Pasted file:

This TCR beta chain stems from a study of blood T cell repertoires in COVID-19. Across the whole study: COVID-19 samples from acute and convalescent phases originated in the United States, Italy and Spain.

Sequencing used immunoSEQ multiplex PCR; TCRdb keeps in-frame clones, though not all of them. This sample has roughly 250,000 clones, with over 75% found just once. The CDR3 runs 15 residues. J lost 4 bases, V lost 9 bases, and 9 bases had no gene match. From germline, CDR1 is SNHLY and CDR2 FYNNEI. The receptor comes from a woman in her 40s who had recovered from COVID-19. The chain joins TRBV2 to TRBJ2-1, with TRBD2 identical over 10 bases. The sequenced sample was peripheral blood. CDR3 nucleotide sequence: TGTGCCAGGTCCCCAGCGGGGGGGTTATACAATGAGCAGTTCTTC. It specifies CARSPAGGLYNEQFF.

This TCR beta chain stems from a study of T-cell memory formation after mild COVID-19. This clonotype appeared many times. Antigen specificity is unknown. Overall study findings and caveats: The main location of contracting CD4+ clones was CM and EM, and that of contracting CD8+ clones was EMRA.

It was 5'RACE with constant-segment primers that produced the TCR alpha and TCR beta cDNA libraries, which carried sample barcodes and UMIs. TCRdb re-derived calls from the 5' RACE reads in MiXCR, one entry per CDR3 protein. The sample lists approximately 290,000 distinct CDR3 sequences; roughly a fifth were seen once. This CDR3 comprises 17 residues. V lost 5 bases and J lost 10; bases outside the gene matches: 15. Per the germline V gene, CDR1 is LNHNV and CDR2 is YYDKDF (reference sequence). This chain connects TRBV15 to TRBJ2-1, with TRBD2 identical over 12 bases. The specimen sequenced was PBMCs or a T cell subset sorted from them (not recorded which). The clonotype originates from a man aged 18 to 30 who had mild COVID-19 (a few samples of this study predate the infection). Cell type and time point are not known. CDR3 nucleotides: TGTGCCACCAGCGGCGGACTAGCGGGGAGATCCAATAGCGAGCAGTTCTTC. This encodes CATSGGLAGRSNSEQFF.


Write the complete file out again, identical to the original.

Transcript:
This TCR beta chain stems from a study of blood T cell repertoires in COVID-19. Across the whole study: COVID-19 samples from acute and convalescent phases originated in the United States, Italy and Spain.

Sequencing used immunoSEQ multiplex PCR; TCRdb keeps in-frame clones, though not all of them. This sample has roughly 250,000 clones, with over 75% found just once. The CDR3 runs 15 residues. J lost 4 bases, V lost 9 bases, and 9 bases had no gene match. From germline, CDR1 is SNHLY and CDR2 FYNNEI. The receptor comes from a woman in her 40s who had recovered from COVID-19. The chain joins TRBV2 to TRBJ2-1, with TRBD2 identical over 10 bases. The sequenced sample was peripheral blood. CDR3 nucleotide sequence: TGTGCCAGGTCCCCAGCGGGGGGGTTATACAATGAGCAGTTCTTC. It specifies CARSPAGGLYNEQFF.

This TCR beta chain stems from a study of T-cell memory formation after mild COVID-19. This clonotype appeared many times. Antigen specificity is unknown. Overall study findings and caveats: The main location of contracting CD4+ clones was CM and EM, and that of contracting CD8+ clones was EMRA.

It was 5'RACE with constant-segment primers that produced the TCR alpha and TCR beta cDNA libraries, which carried sample barcodes and UMIs. TCRdb re-derived calls from the 5' RACE reads in MiXCR, one entry per CDR3 protein. The sample lists approximately 290,000 distinct CDR3 sequences; roughly a fifth were seen once. This CDR3 comprises 17 residues. V lost 5 bases and J lost 10; bases outside the gene matches: 15. Per the germline V gene, CDR1 is LNHNV and CDR2 is YYDKDF (reference sequence). This chain connects TRBV15 to TRBJ2-1, with TRBD2 identical over 12 bases. The specimen sequenced was PBMCs or a T cell subset sorted from them (not recorded which). The clonotype originates from a man aged 18 to 30 who had mild COVID-19 (a few samples of this study predate the infection). Cell type and time point are not known. CDR3 nucleotides: TGTGCCACCAGCGGCGGACTAGCGGGGAGATCCAATAGCGAGCAGTTCTTC. This encodes CATSGGLAGRSNSEQFF.